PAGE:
‘Maze Runner: The Death Cure.’
The Maze Runner trilogy looks like ending on an upbeat note, judging by the No. 1 debut of Maze Runner: The Death Cure in Australia last weekend, while local release Swinging Safari misfired.
A mediocre debut by The Commuter indicates Liam Neeson fans may be tiring of watching the 65-year-old as a kick-ass action star.
Meanwhile Oscars contender The Shape of Water registered a healthy per-screen average in its first weekend.
The top 20 titles collectively rang up $19.6 million, down 11.5 per cent on the previous weekend according to Numero.
Directed by Wes Ball, Maze Runner: The Death Cure captured $3.4 million at 252 cinemas for Fox. That’s better than the $3.1 million opening for The Maze Runner in 2014 and fractionally below the $3.5 million debut for Maze Runner: The Scorch Trials in 2015.
The first edition finished up with $14.1 million and the second made $13.4 million, so the final chapter of the young-adult fantasy franchise based on James Dashner’s novels could well reach or exceed that level.
Fox will launch the film, which sees the young heroes played by Dylan O’Brien, Thomas Brodie-Sangster, Rosa Salazar, Giancarlo Esposito and Barry Pepper on a quest to free a captured colleague (Ki Hong Lee), in the US and a bunch of other markets on January 26.
Stephan Elliott’s semi-autobiographical Swinging Safari boasts an attractive cast led by Guy Pearce, Kylie Minogue, Julian McMahon, Radha Mitchell and Jeremy Sims. Becker Film Group ambitiously launched the comedy at 165 locations, generating just $520,000 and $589,000 with previews.
Two exhibitors told IF the 1970s-set film was not helped by being launched in ultra-competitive January and would have had more oxygen had it gone out in February.
Cinema Nova GM Kristian Connelly observes that Becker achieved a very respectable level of publicity and while the film fared best in Queensland, where it’s set, the lack of traction may be due to the wide selection of adult-skewing content in the market.
To the extent that reviews matter, News Corp’s Vicky Roach lauded the film as a “distinctive, exuberant, quintessentially Australian experience” while Fairfax Media’s Sandra Hall opined it switches frequently from the merely cynical to the totally cringe-worthy.
After three weeks at No 1, Sony’s Jumanji: Welcome to the Jungle had to settle for second spot, rustling up $2.8 million, down 41 per cent. The fantasy reboot directed by Jake Kasdan has raked in $40.8 million, the third-highest earning international market behind China’s $US65.8 million and the UK’s $43.7 million. The global tally ascended to $767.8 million.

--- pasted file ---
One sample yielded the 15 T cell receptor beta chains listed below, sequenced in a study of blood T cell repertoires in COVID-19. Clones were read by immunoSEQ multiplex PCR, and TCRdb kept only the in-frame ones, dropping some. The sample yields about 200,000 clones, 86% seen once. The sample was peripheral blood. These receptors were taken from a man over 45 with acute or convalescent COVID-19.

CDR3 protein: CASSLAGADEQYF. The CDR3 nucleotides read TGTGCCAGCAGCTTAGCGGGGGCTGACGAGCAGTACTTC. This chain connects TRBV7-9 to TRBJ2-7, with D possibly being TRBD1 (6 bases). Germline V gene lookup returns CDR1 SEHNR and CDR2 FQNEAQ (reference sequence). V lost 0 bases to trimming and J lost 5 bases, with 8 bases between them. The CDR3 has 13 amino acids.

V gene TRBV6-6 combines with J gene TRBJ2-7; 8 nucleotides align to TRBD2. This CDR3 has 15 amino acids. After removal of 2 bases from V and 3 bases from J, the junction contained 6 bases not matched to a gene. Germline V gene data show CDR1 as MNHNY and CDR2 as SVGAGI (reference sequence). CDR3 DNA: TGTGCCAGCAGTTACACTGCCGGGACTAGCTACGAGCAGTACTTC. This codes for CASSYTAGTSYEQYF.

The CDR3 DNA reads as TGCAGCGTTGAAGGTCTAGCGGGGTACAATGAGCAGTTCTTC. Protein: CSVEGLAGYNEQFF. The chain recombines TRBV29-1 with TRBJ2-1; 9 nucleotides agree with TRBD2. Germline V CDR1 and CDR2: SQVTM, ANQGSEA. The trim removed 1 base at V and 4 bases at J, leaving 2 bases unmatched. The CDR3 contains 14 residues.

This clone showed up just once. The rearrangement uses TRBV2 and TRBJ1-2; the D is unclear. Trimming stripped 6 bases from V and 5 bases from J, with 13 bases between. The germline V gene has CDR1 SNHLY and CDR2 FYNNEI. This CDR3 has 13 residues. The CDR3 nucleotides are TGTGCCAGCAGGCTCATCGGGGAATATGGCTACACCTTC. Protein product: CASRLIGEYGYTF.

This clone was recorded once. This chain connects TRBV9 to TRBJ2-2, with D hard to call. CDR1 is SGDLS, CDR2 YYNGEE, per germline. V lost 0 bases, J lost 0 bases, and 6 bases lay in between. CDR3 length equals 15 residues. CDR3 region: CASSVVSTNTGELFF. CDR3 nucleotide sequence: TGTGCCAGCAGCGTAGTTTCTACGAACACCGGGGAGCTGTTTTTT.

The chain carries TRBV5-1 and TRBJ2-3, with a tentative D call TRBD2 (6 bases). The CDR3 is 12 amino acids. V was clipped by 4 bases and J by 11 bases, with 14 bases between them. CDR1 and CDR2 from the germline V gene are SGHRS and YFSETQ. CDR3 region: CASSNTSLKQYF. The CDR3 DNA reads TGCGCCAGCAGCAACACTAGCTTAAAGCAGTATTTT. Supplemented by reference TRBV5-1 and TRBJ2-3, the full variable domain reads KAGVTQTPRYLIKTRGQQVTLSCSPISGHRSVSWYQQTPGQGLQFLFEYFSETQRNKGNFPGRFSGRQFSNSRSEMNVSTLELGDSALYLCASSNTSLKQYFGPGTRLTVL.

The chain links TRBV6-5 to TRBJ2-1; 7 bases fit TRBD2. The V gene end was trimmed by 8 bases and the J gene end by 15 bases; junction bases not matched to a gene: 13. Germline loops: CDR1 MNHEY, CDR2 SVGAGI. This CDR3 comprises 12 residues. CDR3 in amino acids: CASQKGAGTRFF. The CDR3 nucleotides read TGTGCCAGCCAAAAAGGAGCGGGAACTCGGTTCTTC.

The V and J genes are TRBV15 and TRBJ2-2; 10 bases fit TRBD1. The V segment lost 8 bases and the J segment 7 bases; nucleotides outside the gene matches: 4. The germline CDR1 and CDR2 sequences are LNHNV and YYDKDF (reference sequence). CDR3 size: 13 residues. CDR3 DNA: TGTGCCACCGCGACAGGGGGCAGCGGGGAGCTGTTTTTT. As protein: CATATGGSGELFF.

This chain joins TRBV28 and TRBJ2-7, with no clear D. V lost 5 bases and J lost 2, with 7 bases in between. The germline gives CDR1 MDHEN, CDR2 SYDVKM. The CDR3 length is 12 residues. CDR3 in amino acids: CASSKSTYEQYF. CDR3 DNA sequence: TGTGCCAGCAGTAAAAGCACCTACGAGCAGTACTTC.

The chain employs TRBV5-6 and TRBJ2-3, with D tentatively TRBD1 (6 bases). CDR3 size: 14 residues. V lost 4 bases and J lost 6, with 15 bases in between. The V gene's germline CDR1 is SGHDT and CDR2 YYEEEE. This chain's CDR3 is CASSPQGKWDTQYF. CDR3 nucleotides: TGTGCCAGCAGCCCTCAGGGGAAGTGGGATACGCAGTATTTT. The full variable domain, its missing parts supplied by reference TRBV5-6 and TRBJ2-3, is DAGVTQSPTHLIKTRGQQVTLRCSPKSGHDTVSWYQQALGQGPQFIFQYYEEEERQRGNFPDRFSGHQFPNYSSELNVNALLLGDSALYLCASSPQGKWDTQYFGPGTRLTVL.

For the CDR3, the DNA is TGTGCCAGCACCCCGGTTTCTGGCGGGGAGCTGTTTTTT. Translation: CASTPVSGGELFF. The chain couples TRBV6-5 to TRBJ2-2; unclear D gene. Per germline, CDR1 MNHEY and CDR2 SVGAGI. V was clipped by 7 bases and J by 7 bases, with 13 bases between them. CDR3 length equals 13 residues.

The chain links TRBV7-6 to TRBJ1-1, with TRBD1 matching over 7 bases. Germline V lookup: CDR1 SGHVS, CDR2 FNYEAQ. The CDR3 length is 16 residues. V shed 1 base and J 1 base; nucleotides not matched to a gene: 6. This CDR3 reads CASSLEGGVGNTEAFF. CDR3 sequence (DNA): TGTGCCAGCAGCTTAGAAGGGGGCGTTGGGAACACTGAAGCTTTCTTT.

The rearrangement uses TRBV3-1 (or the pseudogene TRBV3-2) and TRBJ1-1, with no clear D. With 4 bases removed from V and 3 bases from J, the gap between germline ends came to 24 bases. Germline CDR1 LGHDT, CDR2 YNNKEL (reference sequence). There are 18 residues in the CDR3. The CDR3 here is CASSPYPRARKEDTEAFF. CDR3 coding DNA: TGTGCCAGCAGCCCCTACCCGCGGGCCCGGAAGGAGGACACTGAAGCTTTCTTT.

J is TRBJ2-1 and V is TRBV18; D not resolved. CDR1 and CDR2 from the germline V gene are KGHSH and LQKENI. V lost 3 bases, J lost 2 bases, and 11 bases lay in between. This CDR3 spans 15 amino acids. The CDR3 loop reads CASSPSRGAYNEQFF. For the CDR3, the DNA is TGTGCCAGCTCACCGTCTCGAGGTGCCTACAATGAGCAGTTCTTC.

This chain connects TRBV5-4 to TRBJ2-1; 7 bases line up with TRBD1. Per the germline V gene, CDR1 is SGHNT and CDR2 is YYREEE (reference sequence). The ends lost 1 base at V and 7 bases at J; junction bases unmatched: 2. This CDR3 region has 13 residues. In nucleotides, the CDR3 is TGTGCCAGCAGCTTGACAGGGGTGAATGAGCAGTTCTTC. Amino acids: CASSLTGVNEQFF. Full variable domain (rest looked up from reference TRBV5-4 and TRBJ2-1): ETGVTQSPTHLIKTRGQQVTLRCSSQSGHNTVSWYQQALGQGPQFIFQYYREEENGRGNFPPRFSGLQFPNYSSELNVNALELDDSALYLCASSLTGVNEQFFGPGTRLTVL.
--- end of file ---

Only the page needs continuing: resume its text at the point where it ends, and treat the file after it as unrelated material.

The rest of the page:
Showing terrific legs, Aussie director Michael Gracey’s The Greatest Showman whistled up $2 million in its fourth sojourn for Fox, easing by 20 per cent. The musical drama starring Hugh Jackman and Michelle Williams has banked $20.2 million.
Universal’s hit musical comedy Pitch Perfect 3 reached $18.3 million after earning $1.3 million in its third weekend, off 50 per cent.
Steven Spielberg says he felt a sense of urgency to make The Post due to the Trump administration “bombarding the press and labelling the truth as fake if it suited them.”
That sentiment would play well in most of the US, where the drama chronicling the lies which successive governments told its people about the US involvement in Vietnam has pulled in $45.2 million after its second weekend of wide release.
The movie starring Meryl Streep as Washington Post publisher Katharine “Kay” Graham, and Tom Hanks as Post editor Ben Bradlee fetched $1.1 million in its second weekend in Oz for eOne, falling by 39 per cent, advancing to $3.9 million.
The Commuter is Neeson’s fourth collaboration with director Jaume Collet-Serra following Run All Night, Non-Stop and Unknown and may well be one too many. The thriller which follows Neeson as an insurance salesman who gets caught up in a dangerous criminal conspiracy on his daily commute mustered $1.1 million at 210 cinemas for Studiocanal and $US25.7 million in 10 days in the US.
Another Oscars candidate, Martin McDonagh’s Three Billboards Outside Ebbing, Missouri advanced to $5.1 million after collecting $930,000 in its third weekend, slipping by 19 per cent, for Fox.
Director Joe Wright’s Darkest Hour, which focuses on four weeks in 1940 when Britain’s Prime Minister changed the course of world history, captured $914,000 from 143 locations in its second weekend, down just 20 per cent. The drama starring Gary Oldman, Ben Mendelsohn, Lily James and Kristin Scott Thomas has grossed $2.7 million for Universal.
Disney/Lucasfilm’s Star Wars: The Last Jedi has amassed $1.296 billion globally including Australia’s $56.1 million after drumming up $883,000 in its sixth frame,
Disney/Pixar’s under-performer Coco reached $9.5 million after drawing $768,000 in its fourth outing, a minor contribution to the worldwide total of $655.9 million.
Fox launched Guillermo del Toro’s The Shape of Water on 68 screens, conjuring up $530,000 and $807,000 with previews, an encouraging start for the fantasy/drama starring Sally Hawkins, Michael Shannon, Richard Jenkins, Doug Jones, Michael Stuhlbarg and Octavia Spencer.
Mary and the Witch’s Flower, a Japanese anime fantasy film directed by Hiromasa Yonebayashi, drew a modest $196,000 in its debut on 72 screens for Madman Entertainment.